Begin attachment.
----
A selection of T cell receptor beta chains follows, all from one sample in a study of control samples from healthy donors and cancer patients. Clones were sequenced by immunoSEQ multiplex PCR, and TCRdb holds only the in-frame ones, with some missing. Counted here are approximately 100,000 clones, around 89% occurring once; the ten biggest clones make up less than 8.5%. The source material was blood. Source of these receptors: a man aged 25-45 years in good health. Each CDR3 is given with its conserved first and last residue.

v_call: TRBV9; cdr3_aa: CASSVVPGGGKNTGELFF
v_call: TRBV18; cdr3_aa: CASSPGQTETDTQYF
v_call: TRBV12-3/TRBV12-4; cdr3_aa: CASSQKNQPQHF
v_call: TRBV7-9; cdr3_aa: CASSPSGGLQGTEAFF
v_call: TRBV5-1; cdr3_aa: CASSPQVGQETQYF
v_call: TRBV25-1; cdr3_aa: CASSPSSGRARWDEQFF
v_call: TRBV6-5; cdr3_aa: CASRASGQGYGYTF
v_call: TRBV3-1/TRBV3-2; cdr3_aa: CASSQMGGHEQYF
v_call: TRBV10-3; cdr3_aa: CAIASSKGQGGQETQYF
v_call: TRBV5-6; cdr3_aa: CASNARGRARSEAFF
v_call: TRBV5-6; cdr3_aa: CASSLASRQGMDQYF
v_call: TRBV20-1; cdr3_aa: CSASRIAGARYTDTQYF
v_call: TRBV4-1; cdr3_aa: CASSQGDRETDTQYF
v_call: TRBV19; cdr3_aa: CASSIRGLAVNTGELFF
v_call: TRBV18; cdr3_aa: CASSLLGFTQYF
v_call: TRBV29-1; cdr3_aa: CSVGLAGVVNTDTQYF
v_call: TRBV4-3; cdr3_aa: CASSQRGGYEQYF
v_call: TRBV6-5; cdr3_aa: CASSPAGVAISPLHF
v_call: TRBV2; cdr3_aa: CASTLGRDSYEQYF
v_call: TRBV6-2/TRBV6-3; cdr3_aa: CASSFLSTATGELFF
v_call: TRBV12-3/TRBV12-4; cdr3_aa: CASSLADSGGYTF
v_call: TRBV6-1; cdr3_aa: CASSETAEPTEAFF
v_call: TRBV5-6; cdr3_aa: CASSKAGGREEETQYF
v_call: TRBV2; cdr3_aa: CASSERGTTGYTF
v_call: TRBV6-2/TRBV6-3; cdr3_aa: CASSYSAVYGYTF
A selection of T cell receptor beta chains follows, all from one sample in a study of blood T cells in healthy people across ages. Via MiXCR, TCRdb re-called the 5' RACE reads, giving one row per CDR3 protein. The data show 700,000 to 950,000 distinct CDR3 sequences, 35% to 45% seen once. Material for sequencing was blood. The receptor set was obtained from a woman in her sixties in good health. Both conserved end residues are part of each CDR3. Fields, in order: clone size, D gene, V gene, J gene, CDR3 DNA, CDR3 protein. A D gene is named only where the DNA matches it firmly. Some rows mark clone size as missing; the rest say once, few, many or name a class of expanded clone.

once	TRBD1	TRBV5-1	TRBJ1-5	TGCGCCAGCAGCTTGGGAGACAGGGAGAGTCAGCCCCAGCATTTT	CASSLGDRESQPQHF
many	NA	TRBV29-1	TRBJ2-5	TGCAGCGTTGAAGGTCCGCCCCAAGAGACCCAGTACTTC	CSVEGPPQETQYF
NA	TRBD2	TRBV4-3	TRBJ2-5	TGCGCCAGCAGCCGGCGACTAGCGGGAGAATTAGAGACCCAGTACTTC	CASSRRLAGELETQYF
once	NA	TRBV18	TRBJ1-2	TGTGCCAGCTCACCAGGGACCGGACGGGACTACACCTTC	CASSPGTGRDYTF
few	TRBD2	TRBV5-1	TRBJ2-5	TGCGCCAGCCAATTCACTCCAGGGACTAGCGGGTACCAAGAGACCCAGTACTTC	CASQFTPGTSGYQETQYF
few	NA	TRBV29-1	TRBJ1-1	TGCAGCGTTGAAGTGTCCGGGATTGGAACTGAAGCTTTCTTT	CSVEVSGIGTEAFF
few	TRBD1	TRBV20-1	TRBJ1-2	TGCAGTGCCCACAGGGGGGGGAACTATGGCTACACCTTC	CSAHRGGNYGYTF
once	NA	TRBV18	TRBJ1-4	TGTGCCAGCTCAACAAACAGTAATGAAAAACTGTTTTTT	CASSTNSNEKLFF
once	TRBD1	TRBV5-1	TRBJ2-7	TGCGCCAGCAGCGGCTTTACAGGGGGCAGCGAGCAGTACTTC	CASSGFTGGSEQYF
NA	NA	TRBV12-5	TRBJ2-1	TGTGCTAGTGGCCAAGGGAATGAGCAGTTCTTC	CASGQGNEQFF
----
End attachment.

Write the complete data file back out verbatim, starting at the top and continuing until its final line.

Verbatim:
A selection of T cell receptor beta chains follows, all from one sample in a study of control samples from healthy donors and cancer patients. Clones were sequenced by immunoSEQ multiplex PCR, and TCRdb holds only the in-frame ones, with some missing. Counted here are approximately 100,000 clones, around 89% occurring once; the ten biggest clones make up less than 8.5%. The source material was blood. Source of these receptors: a man aged 25-45 years in good health. Each CDR3 is given with its conserved first and last residue.

v_call: TRBV9; cdr3_aa: CASSVVPGGGKNTGELFF
v_call: TRBV18; cdr3_aa: CASSPGQTETDTQYF
v_call: TRBV12-3/TRBV12-4; cdr3_aa: CASSQKNQPQHF
v_call: TRBV7-9; cdr3_aa: CASSPSGGLQGTEAFF
v_call: TRBV5-1; cdr3_aa: CASSPQVGQETQYF
v_call: TRBV25-1; cdr3_aa: CASSPSSGRARWDEQFF
v_call: TRBV6-5; cdr3_aa: CASRASGQGYGYTF
v_call: TRBV3-1/TRBV3-2; cdr3_aa: CASSQMGGHEQYF
v_call: TRBV10-3; cdr3_aa: CAIASSKGQGGQETQYF
v_call: TRBV5-6; cdr3_aa: CASNARGRARSEAFF
v_call: TRBV5-6; cdr3_aa: CASSLASRQGMDQYF
v_call: TRBV20-1; cdr3_aa: CSASRIAGARYTDTQYF
v_call: TRBV4-1; cdr3_aa: CASSQGDRETDTQYF
v_call: TRBV19; cdr3_aa: CASSIRGLAVNTGELFF
v_call: TRBV18; cdr3_aa: CASSLLGFTQYF
v_call: TRBV29-1; cdr3_aa: CSVGLAGVVNTDTQYF
v_call: TRBV4-3; cdr3_aa: CASSQRGGYEQYF
v_call: TRBV6-5; cdr3_aa: CASSPAGVAISPLHF
v_call: TRBV2; cdr3_aa: CASTLGRDSYEQYF
v_call: TRBV6-2/TRBV6-3; cdr3_aa: CASSFLSTATGELFF
v_call: TRBV12-3/TRBV12-4; cdr3_aa: CASSLADSGGYTF
v_call: TRBV6-1; cdr3_aa: CASSETAEPTEAFF
v_call: TRBV5-6; cdr3_aa: CASSKAGGREEETQYF
v_call: TRBV2; cdr3_aa: CASSERGTTGYTF
v_call: TRBV6-2/TRBV6-3; cdr3_aa: CASSYSAVYGYTF
A selection of T cell receptor beta chains follows, all from one sample in a study of blood T cells in healthy people across ages. Via MiXCR, TCRdb re-called the 5' RACE reads, giving one row per CDR3 protein. The data show 700,000 to 950,000 distinct CDR3 sequences, 35% to 45% seen once. Material for sequencing was blood. The receptor set was obtained from a woman in her sixties in good health. Both conserved end residues are part of each CDR3. Fields, in order: clone size, D gene, V gene, J gene, CDR3 DNA, CDR3 protein. A D gene is named only where the DNA matches it firmly. Some rows mark clone size as missing; the rest say once, few, many or name a class of expanded clone.

once	TRBD1	TRBV5-1	TRBJ1-5	TGCGCCAGCAGCTTGGGAGACAGGGAGAGTCAGCCCCAGCATTTT	CASSLGDRESQPQHF
many	NA	TRBV29-1	TRBJ2-5	TGCAGCGTTGAAGGTCCGCCCCAAGAGACCCAGTACTTC	CSVEGPPQETQYF
NA	TRBD2	TRBV4-3	TRBJ2-5	TGCGCCAGCAGCCGGCGACTAGCGGGAGAATTAGAGACCCAGTACTTC	CASSRRLAGELETQYF
once	NA	TRBV18	TRBJ1-2	TGTGCCAGCTCACCAGGGACCGGACGGGACTACACCTTC	CASSPGTGRDYTF
few	TRBD2	TRBV5-1	TRBJ2-5	TGCGCCAGCCAATTCACTCCAGGGACTAGCGGGTACCAAGAGACCCAGTACTTC	CASQFTPGTSGYQETQYF
few	NA	TRBV29-1	TRBJ1-1	TGCAGCGTTGAAGTGTCCGGGATTGGAACTGAAGCTTTCTTT	CSVEVSGIGTEAFF
few	TRBD1	TRBV20-1	TRBJ1-2	TGCAGTGCCCACAGGGGGGGGAACTATGGCTACACCTTC	CSAHRGGNYGYTF
once	NA	TRBV18	TRBJ1-4	TGTGCCAGCTCAACAAACAGTAATGAAAAACTGTTTTTT	CASSTNSNEKLFF
once	TRBD1	TRBV5-1	TRBJ2-7	TGCGCCAGCAGCGGCTTTACAGGGGGCAGCGAGCAGTACTTC	CASSGFTGGSEQYF
NA	NA	TRBV12-5	TRBJ2-1	TGTGCTAGTGGCCAAGGGAATGAGCAGTTCTTC	CASGQGNEQFF